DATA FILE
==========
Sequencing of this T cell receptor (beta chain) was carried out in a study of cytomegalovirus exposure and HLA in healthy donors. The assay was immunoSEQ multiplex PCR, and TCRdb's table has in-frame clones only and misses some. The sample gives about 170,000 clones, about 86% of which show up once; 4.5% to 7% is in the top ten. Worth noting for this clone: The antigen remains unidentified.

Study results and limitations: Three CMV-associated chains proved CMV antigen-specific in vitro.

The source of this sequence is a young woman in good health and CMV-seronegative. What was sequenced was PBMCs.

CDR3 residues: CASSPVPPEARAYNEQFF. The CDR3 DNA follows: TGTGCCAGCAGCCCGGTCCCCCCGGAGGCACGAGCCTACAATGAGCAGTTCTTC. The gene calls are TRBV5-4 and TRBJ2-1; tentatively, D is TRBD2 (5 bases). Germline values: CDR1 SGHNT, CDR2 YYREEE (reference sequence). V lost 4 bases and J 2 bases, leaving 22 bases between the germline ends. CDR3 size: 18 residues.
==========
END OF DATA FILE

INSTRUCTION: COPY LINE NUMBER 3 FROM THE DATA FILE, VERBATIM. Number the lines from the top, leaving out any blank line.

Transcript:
The source of this sequence is a young woman in good health and CMV-seronegative. What was sequenced was PBMCs.